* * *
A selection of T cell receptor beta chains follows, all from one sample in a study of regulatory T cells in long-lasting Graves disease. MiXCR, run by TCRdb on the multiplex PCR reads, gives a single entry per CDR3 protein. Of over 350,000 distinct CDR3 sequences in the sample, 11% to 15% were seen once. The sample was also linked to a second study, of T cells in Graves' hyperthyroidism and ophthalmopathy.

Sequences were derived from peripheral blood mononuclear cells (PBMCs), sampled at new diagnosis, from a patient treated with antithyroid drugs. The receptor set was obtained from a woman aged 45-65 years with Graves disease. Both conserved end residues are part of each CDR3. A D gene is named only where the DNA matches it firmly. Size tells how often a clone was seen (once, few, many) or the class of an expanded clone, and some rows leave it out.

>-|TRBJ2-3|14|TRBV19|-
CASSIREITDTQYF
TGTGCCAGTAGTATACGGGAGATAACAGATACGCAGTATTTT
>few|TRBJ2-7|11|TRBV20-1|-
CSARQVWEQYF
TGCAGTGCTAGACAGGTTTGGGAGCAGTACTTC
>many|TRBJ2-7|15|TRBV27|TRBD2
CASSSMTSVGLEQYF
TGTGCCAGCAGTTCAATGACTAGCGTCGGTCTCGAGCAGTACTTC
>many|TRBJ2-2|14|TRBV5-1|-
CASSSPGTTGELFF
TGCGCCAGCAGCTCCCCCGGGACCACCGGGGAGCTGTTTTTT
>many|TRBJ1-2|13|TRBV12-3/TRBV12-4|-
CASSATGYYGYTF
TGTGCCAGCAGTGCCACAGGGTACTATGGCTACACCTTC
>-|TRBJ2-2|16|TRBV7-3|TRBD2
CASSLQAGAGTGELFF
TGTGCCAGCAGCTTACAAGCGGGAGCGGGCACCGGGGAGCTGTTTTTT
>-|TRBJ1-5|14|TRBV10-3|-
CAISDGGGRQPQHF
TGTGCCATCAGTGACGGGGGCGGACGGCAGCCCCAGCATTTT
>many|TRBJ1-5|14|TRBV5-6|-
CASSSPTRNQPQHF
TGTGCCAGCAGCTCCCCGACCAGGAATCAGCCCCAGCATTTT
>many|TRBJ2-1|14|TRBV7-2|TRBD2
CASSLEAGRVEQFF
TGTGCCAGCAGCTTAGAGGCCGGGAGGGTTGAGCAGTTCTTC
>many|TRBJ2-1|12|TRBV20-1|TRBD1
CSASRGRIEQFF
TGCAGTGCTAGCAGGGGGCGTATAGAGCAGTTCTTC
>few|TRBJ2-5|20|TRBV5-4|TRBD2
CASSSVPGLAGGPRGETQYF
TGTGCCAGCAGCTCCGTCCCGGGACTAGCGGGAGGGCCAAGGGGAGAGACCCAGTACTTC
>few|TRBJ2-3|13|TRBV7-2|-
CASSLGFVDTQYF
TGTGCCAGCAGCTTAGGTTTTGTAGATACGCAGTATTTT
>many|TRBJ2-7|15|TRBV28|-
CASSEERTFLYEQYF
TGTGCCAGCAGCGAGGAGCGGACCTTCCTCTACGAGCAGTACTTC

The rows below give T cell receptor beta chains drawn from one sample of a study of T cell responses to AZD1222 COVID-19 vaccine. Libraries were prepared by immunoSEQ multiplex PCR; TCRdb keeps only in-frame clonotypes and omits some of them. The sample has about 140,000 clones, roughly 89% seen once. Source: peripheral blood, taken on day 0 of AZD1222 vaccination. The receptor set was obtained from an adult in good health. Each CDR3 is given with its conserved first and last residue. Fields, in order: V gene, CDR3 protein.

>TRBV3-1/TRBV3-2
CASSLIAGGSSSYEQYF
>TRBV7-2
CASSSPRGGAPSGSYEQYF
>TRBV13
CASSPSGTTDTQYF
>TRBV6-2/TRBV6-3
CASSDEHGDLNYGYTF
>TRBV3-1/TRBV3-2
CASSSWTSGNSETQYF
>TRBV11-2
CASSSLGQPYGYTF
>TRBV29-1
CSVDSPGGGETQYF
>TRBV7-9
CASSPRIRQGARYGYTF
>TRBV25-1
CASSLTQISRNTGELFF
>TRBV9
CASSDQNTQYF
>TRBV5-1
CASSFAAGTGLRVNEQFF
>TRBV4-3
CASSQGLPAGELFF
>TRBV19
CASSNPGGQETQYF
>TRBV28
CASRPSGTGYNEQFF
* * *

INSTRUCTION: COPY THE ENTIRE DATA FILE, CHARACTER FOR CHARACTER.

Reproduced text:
A selection of T cell receptor beta chains follows, all from one sample in a study of regulatory T cells in long-lasting Graves disease. MiXCR, run by TCRdb on the multiplex PCR reads, gives a single entry per CDR3 protein. Of over 350,000 distinct CDR3 sequences in the sample, 11% to 15% were seen once. The sample was also linked to a second study, of T cells in Graves' hyperthyroidism and ophthalmopathy.

Sequences were derived from peripheral blood mononuclear cells (PBMCs), sampled at new diagnosis, from a patient treated with antithyroid drugs. The receptor set was obtained from a woman aged 45-65 years with Graves disease. Both conserved end residues are part of each CDR3. A D gene is named only where the DNA matches it firmly. Size tells how often a clone was seen (once, few, many) or the class of an expanded clone, and some rows leave it out.

>-|TRBJ2-3|14|TRBV19|-
CASSIREITDTQYF
TGTGCCAGTAGTATACGGGAGATAACAGATACGCAGTATTTT
>few|TRBJ2-7|11|TRBV20-1|-
CSARQVWEQYF
TGCAGTGCTAGACAGGTTTGGGAGCAGTACTTC
>many|TRBJ2-7|15|TRBV27|TRBD2
CASSSMTSVGLEQYF
TGTGCCAGCAGTTCAATGACTAGCGTCGGTCTCGAGCAGTACTTC
>many|TRBJ2-2|14|TRBV5-1|-
CASSSPGTTGELFF
TGCGCCAGCAGCTCCCCCGGGACCACCGGGGAGCTGTTTTTT
>many|TRBJ1-2|13|TRBV12-3/TRBV12-4|-
CASSATGYYGYTF
TGTGCCAGCAGTGCCACAGGGTACTATGGCTACACCTTC
>-|TRBJ2-2|16|TRBV7-3|TRBD2
CASSLQAGAGTGELFF
TGTGCCAGCAGCTTACAAGCGGGAGCGGGCACCGGGGAGCTGTTTTTT
>-|TRBJ1-5|14|TRBV10-3|-
CAISDGGGRQPQHF
TGTGCCATCAGTGACGGGGGCGGACGGCAGCCCCAGCATTTT
>many|TRBJ1-5|14|TRBV5-6|-
CASSSPTRNQPQHF
TGTGCCAGCAGCTCCCCGACCAGGAATCAGCCCCAGCATTTT
>many|TRBJ2-1|14|TRBV7-2|TRBD2
CASSLEAGRVEQFF
TGTGCCAGCAGCTTAGAGGCCGGGAGGGTTGAGCAGTTCTTC
>many|TRBJ2-1|12|TRBV20-1|TRBD1
CSASRGRIEQFF
TGCAGTGCTAGCAGGGGGCGTATAGAGCAGTTCTTC
>few|TRBJ2-5|20|TRBV5-4|TRBD2
CASSSVPGLAGGPRGETQYF
TGTGCCAGCAGCTCCGTCCCGGGACTAGCGGGAGGGCCAAGGGGAGAGACCCAGTACTTC
>few|TRBJ2-3|13|TRBV7-2|-
CASSLGFVDTQYF
TGTGCCAGCAGCTTAGGTTTTGTAGATACGCAGTATTTT
>many|TRBJ2-7|15|TRBV28|-
CASSEERTFLYEQYF
TGTGCCAGCAGCGAGGAGCGGACCTTCCTCTACGAGCAGTACTTC

The rows below give T cell receptor beta chains drawn from one sample of a study of T cell responses to AZD1222 COVID-19 vaccine. Libraries were prepared by immunoSEQ multiplex PCR; TCRdb keeps only in-frame clonotypes and omits some of them. The sample has about 140,000 clones, roughly 89% seen once. Source: peripheral blood, taken on day 0 of AZD1222 vaccination. The receptor set was obtained from an adult in good health. Each CDR3 is given with its conserved first and last residue. Fields, in order: V gene, CDR3 protein.

>TRBV3-1/TRBV3-2
CASSLIAGGSSSYEQYF
>TRBV7-2
CASSSPRGGAPSGSYEQYF
>TRBV13
CASSPSGTTDTQYF
>TRBV6-2/TRBV6-3
CASSDEHGDLNYGYTF
>TRBV3-1/TRBV3-2
CASSSWTSGNSETQYF
>TRBV11-2
CASSSLGQPYGYTF
>TRBV29-1
CSVDSPGGGETQYF
>TRBV7-9
CASSPRIRQGARYGYTF
>TRBV25-1
CASSLTQISRNTGELFF
>TRBV9
CASSDQNTQYF
>TRBV5-1
CASSFAAGTGLRVNEQFF
>TRBV4-3
CASSQGLPAGELFF
>TRBV19
CASSNPGGQETQYF
>TRBV28
CASRPSGTGYNEQFF